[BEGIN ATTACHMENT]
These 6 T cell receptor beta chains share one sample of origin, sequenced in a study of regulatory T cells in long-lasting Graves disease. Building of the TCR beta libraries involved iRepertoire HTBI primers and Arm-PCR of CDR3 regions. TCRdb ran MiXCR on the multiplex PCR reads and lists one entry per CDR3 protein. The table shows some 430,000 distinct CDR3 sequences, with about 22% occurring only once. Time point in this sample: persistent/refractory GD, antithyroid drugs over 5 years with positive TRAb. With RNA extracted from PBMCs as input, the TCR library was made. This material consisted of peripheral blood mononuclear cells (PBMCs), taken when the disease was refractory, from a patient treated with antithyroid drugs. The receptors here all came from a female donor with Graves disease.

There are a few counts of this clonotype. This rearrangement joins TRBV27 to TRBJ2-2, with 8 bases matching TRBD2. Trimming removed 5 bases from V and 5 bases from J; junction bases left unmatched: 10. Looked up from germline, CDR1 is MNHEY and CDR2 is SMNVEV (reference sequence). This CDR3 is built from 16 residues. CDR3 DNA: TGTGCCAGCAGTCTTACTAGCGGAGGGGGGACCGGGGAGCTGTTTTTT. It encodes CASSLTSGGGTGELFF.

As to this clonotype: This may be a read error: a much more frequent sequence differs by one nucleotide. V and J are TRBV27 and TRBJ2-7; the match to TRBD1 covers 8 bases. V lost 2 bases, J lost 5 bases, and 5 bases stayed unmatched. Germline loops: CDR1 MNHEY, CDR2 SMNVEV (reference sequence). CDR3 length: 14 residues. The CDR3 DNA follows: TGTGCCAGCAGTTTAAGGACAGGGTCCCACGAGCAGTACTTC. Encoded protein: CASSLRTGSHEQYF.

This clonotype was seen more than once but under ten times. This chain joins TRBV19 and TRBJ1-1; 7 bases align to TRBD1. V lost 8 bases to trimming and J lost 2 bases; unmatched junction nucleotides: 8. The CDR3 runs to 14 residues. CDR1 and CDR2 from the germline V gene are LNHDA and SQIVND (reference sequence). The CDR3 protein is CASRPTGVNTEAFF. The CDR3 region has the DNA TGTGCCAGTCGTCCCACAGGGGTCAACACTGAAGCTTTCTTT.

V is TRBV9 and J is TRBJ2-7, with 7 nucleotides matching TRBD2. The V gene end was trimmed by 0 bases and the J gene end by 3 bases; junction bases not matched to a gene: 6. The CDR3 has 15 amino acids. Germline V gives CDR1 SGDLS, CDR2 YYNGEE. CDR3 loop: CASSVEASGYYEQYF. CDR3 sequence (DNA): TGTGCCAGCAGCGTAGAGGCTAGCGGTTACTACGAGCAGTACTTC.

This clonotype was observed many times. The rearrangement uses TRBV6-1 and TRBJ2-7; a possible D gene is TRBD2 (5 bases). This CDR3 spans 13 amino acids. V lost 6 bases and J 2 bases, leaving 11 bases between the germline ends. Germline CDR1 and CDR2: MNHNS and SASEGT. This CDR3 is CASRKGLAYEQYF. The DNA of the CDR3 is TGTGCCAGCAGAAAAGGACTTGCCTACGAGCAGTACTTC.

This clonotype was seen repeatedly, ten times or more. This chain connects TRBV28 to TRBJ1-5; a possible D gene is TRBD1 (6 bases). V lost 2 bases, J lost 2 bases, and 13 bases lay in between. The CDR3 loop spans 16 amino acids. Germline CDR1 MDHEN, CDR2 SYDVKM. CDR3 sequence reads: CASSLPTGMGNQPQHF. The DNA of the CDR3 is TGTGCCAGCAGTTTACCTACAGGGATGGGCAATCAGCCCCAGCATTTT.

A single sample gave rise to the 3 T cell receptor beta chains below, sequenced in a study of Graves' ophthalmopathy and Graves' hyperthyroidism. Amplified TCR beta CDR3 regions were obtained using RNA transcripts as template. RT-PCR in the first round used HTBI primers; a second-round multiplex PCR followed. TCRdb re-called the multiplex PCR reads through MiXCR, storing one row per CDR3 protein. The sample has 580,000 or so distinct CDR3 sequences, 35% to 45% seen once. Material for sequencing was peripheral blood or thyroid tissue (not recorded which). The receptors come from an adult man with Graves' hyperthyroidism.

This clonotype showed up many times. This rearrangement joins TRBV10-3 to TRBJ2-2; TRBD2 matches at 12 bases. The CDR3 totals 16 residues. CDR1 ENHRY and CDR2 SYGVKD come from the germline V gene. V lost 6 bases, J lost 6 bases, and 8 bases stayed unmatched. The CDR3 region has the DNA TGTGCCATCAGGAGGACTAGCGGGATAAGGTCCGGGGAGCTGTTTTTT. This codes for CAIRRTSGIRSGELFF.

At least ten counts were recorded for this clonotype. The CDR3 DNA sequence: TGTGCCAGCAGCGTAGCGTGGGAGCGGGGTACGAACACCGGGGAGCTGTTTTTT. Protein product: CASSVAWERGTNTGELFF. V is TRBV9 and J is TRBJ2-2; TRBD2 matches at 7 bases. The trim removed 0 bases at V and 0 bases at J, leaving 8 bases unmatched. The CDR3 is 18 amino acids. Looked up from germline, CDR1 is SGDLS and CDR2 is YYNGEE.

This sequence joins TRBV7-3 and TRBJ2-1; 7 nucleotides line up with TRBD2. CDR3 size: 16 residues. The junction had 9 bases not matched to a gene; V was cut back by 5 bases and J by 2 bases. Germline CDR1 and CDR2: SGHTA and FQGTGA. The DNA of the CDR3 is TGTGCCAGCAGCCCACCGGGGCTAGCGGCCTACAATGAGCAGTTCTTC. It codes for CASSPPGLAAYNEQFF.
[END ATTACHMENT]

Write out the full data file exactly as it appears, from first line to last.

These 6 T cell receptor beta chains share one sample of origin, sequenced in a study of regulatory T cells in long-lasting Graves disease. Building of the TCR beta libraries involved iRepertoire HTBI primers and Arm-PCR of CDR3 regions. TCRdb ran MiXCR on the multiplex PCR reads and lists one entry per CDR3 protein. The table shows some 430,000 distinct CDR3 sequences, with about 22% occurring only once. Time point in this sample: persistent/refractory GD, antithyroid drugs over 5 years with positive TRAb. With RNA extracted from PBMCs as input, the TCR library was made. This material consisted of peripheral blood mononuclear cells (PBMCs), taken when the disease was refractory, from a patient treated with antithyroid drugs. The receptors here all came from a female donor with Graves disease.

There are a few counts of this clonotype. This rearrangement joins TRBV27 to TRBJ2-2, with 8 bases matching TRBD2. Trimming removed 5 bases from V and 5 bases from J; junction bases left unmatched: 10. Looked up from germline, CDR1 is MNHEY and CDR2 is SMNVEV (reference sequence). This CDR3 is built from 16 residues. CDR3 DNA: TGTGCCAGCAGTCTTACTAGCGGAGGGGGGACCGGGGAGCTGTTTTTT. It encodes CASSLTSGGGTGELFF.

As to this clonotype: This may be a read error: a much more frequent sequence differs by one nucleotide. V and J are TRBV27 and TRBJ2-7; the match to TRBD1 covers 8 bases. V lost 2 bases, J lost 5 bases, and 5 bases stayed unmatched. Germline loops: CDR1 MNHEY, CDR2 SMNVEV (reference sequence). CDR3 length: 14 residues. The CDR3 DNA follows: TGTGCCAGCAGTTTAAGGACAGGGTCCCACGAGCAGTACTTC. Encoded protein: CASSLRTGSHEQYF.

This clonotype was seen more than once but under ten times. This chain joins TRBV19 and TRBJ1-1; 7 bases align to TRBD1. V lost 8 bases to trimming and J lost 2 bases; unmatched junction nucleotides: 8. The CDR3 runs to 14 residues. CDR1 and CDR2 from the germline V gene are LNHDA and SQIVND (reference sequence). The CDR3 protein is CASRPTGVNTEAFF. The CDR3 region has the DNA TGTGCCAGTCGTCCCACAGGGGTCAACACTGAAGCTTTCTTT.

V is TRBV9 and J is TRBJ2-7, with 7 nucleotides matching TRBD2. The V gene end was trimmed by 0 bases and the J gene end by 3 bases; junction bases not matched to a gene: 6. The CDR3 has 15 amino acids. Germline V gives CDR1 SGDLS, CDR2 YYNGEE. CDR3 loop: CASSVEASGYYEQYF. CDR3 sequence (DNA): TGTGCCAGCAGCGTAGAGGCTAGCGGTTACTACGAGCAGTACTTC.

This clonotype was observed many times. The rearrangement uses TRBV6-1 and TRBJ2-7; a possible D gene is TRBD2 (5 bases). This CDR3 spans 13 amino acids. V lost 6 bases and J 2 bases, leaving 11 bases between the germline ends. Germline CDR1 and CDR2: MNHNS and SASEGT. This CDR3 is CASRKGLAYEQYF. The DNA of the CDR3 is TGTGCCAGCAGAAAAGGACTTGCCTACGAGCAGTACTTC.

This clonotype was seen repeatedly, ten times or more. This chain connects TRBV28 to TRBJ1-5; a possible D gene is TRBD1 (6 bases). V lost 2 bases, J lost 2 bases, and 13 bases lay in between. The CDR3 loop spans 16 amino acids. Germline CDR1 MDHEN, CDR2 SYDVKM. CDR3 sequence reads: CASSLPTGMGNQPQHF. The DNA of the CDR3 is TGTGCCAGCAGTTTACCTACAGGGATGGGCAATCAGCCCCAGCATTTT.

A single sample gave rise to the 3 T cell receptor beta chains below, sequenced in a study of Graves' ophthalmopathy and Graves' hyperthyroidism. Amplified TCR beta CDR3 regions were obtained using RNA transcripts as template. RT-PCR in the first round used HTBI primers; a second-round multiplex PCR followed. TCRdb re-called the multiplex PCR reads through MiXCR, storing one row per CDR3 protein. The sample has 580,000 or so distinct CDR3 sequences, 35% to 45% seen once. Material for sequencing was peripheral blood or thyroid tissue (not recorded which). The receptors come from an adult man with Graves' hyperthyroidism.

This clonotype showed up many times. This rearrangement joins TRBV10-3 to TRBJ2-2; TRBD2 matches at 12 bases. The CDR3 totals 16 residues. CDR1 ENHRY and CDR2 SYGVKD come from the germline V gene. V lost 6 bases, J lost 6 bases, and 8 bases stayed unmatched. The CDR3 region has the DNA TGTGCCATCAGGAGGACTAGCGGGATAAGGTCCGGGGAGCTGTTTTTT. This codes for CAIRRTSGIRSGELFF.

At least ten counts were recorded for this clonotype. The CDR3 DNA sequence: TGTGCCAGCAGCGTAGCGTGGGAGCGGGGTACGAACACCGGGGAGCTGTTTTTT. Protein product: CASSVAWERGTNTGELFF. V is TRBV9 and J is TRBJ2-2; TRBD2 matches at 7 bases. The trim removed 0 bases at V and 0 bases at J, leaving 8 bases unmatched. The CDR3 is 18 amino acids. Looked up from germline, CDR1 is SGDLS and CDR2 is YYNGEE.

This sequence joins TRBV7-3 and TRBJ2-1; 7 nucleotides line up with TRBD2. CDR3 size: 16 residues. The junction had 9 bases not matched to a gene; V was cut back by 5 bases and J by 2 bases. Germline CDR1 and CDR2: SGHTA and FQGTGA. The DNA of the CDR3 is TGTGCCAGCAGCCCACCGGGGCTAGCGGCCTACAATGAGCAGTTCTTC. It codes for CASSPPGLAAYNEQFF.